Declaring “Desperate Housewives” to be the worst show on the broadcast networks, as I did in a recent blog entry at, is bound to attract a certain amount of flackflak.

One fan of the ABC show e-mailed that he would never read my work again. Other fans declared, in comments on the Web site, that I just didn’t get “Housewives” – I didn’t get that the show is meant to be escapist entertainment, “fun in a world of craziness,” as one reader noted.

All that disagreement is fine – welcome, even – and it’s all par for the course for anyone who throws opinions out into the world for a living. But the fact is, I actually got far less angry e-mail than I thought I would. If anything, what the “Housewives” piece seemed to unleash was the pent-up scorn of a whole host of TV viewers who, like me, cannot understand what others see in this still red-hot show.

The disdain for the show, as evidenced by comments left on the Watcher blog, seems to center around these six main critiques, which I share. Readers said they dislike:

• The plots that go nowhere or that start out interesting and wind up as poorly thought-out filler. “I loved the show when it first came out, (I) thought it was “American Beauty’ lightened up for TV,” reader Ron Fishman posted at the Watcher Web site. “By the second half of the first season, I was staying with it out of loyalty and hoped that it would recover its footing. The next-to-final straw for me was when they killed off Rex, the most complex character on the show. I really didn’t understand that – there were very interesting dynamics going on with Bree as they tried to salvage their marriage. Maybe it was too difficult for the writers, (it) made them uncomfortable?”

• A lack of character development – or characters whose personalities vary wildly from week to week. “They need to be really careful with Bree,” reader B.K. Ray posted. “One day she was Martha Stewart and the next she was a rather drunk, passed-out Martha Stewart (which was totally unbelievable).” You said it.

Goodness knows the actresses on this show, with one exception, do the best with what they have, and often make their scenes better then than they have any right to be. But even a classy, talented actress such as Marcia Cross can only do so much with Bree. The rest is up to the show’s writers, who seem to change the characters to suit the plot, not the other way around, which is more work for the writers but far more satisfying for viewers.

• The fact that Eva Longoria can’t really carry her weight dramatically on the show. Though some readers disagreed, Longoria is, in many readers’ opinions, the weak link in the “Housewives” cast (the recent scene in which the authorities took away her baby was proof of that for me). “As we’ve recently seen with the films “Catwoman’ and “Aeon Flux,’ attractive talent alone does not make a show,” reader Patrick Broderick noted.

-The preponderance of clunky dialogue. Some recent samples of the lines “Housewives” cast members have been asked to speak: “It’s dangerous to care about me. A lot of people have over the years and they’ve all ended up getting hurt”; “This is our baby. … You can’t take her away, we’ve already fallen in love with her.” Now, it wouldn’t be fair to take a couple of lines of dialogue out of context if those lines weren’t pretty representative of the general quality of the “Housewives” scripts, which, especially of late, have all the wit, complexity and nuance of “an anvil to the solar plexus,” as I wrote in my “Housewives” blog entry.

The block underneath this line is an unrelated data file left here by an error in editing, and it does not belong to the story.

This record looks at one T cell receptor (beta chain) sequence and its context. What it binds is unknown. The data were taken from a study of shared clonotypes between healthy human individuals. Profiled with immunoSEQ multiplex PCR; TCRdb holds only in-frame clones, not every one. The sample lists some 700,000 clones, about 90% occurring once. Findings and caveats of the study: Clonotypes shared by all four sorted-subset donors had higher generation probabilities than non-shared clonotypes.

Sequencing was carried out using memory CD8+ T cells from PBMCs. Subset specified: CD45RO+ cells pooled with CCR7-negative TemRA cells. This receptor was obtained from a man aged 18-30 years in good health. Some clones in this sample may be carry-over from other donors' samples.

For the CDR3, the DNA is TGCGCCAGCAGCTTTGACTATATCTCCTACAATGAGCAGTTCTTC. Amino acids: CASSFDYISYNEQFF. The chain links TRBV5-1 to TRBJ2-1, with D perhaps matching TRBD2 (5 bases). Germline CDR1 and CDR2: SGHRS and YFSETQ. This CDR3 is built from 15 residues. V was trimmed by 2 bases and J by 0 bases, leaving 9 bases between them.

-The characters can be pretty irritating. Commenter (and fellow blogger) Claire Zulkey noted that she had rented the entire first season of the show, to see what all the “Housewives” fuss was about. “I didn’t find any of the characters on the show particularly likeable. Bree was cartoonish, Gabrielle was bratty, Lynette was grating, Susan was blah and Edie was just sort of bizarre … ( and) I just never have seen the appeal of Teri Hatcher.”

I like Hatcher just fine, but it’s disheartening to see her given so little meaty material. Sure, “Housewives” is meant to be, at least partly, a comedy, one without, perhaps, a huge amount of weightiness or seriousness behind it. That’s fine. But at least give these actresses something to do, besides line up their next magazine features on breaks between scenes.


You might wonder, by the way, how can I call “Housewives” the worst show on the broadcast networks – how can it be worse than “According to Jim”? Because “Jim” aims for inoffensive mediocrity and succeeds. Because it does not live up to its much greater potential, and because it misuses such a talented cast, the flailing banality of “Housewives” is all the more galling.

“Housewives” should and could be much more than it is. It could be a sharp satire of suburbia, an intriguing exploration of motherhood, marriage and relationships, and a sympathetic, funny look at the price of making it as a female executive in the working world. Its failure in all those realms and its inability to get its house in order a mere two years into its run is shocking. And sad, for all of us who were intrigued and excited by the idea of an hourlong comedy-drama examining the lives of women – or anyone who has ever been desperate.

Maureen Ryan:

(c) 2006, Chicago Tribune.

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“Desperate Housewives”

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